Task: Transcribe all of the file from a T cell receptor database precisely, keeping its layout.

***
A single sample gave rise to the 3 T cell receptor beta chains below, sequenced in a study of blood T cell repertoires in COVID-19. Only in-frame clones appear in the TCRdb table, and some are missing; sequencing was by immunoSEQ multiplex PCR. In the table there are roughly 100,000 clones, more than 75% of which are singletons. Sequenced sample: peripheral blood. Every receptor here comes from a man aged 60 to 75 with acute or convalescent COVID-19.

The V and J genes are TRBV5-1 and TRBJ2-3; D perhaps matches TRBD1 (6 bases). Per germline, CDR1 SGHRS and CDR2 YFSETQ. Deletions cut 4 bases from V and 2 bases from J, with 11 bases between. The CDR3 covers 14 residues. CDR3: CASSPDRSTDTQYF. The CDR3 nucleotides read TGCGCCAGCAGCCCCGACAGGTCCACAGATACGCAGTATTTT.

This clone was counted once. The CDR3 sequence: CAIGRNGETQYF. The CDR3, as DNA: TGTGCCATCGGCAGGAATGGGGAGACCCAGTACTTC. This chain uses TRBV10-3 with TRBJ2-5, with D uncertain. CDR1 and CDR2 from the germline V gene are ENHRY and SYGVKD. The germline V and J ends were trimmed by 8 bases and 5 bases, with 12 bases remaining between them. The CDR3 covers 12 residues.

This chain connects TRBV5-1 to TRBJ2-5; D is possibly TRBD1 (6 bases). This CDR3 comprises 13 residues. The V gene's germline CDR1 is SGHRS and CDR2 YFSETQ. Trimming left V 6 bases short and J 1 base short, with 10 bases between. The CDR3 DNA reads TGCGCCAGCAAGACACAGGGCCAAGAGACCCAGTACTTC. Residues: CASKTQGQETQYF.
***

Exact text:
A single sample gave rise to the 3 T cell receptor beta chains below, sequenced in a study of blood T cell repertoires in COVID-19. Only in-frame clones appear in the TCRdb table, and some are missing; sequencing was by immunoSEQ multiplex PCR. In the table there are roughly 100,000 clones, more than 75% of which are singletons. Sequenced sample: peripheral blood. Every receptor here comes from a man aged 60 to 75 with acute or convalescent COVID-19.

The V and J genes are TRBV5-1 and TRBJ2-3; D perhaps matches TRBD1 (6 bases). Per germline, CDR1 SGHRS and CDR2 YFSETQ. Deletions cut 4 bases from V and 2 bases from J, with 11 bases between. The CDR3 covers 14 residues. CDR3: CASSPDRSTDTQYF. The CDR3 nucleotides read TGCGCCAGCAGCCCCGACAGGTCCACAGATACGCAGTATTTT.

This clone was counted once. The CDR3 sequence: CAIGRNGETQYF. The CDR3, as DNA: TGTGCCATCGGCAGGAATGGGGAGACCCAGTACTTC. This chain uses TRBV10-3 with TRBJ2-5, with D uncertain. CDR1 and CDR2 from the germline V gene are ENHRY and SYGVKD. The germline V and J ends were trimmed by 8 bases and 5 bases, with 12 bases remaining between them. The CDR3 covers 12 residues.

This chain connects TRBV5-1 to TRBJ2-5; D is possibly TRBD1 (6 bases). This CDR3 comprises 13 residues. The V gene's germline CDR1 is SGHRS and CDR2 YFSETQ. Trimming left V 6 bases short and J 1 base short, with 10 bases between. The CDR3 DNA reads TGCGCCAGCAAGACACAGGGCCAAGAGACCCAGTACTTC. Residues: CASKTQGQETQYF.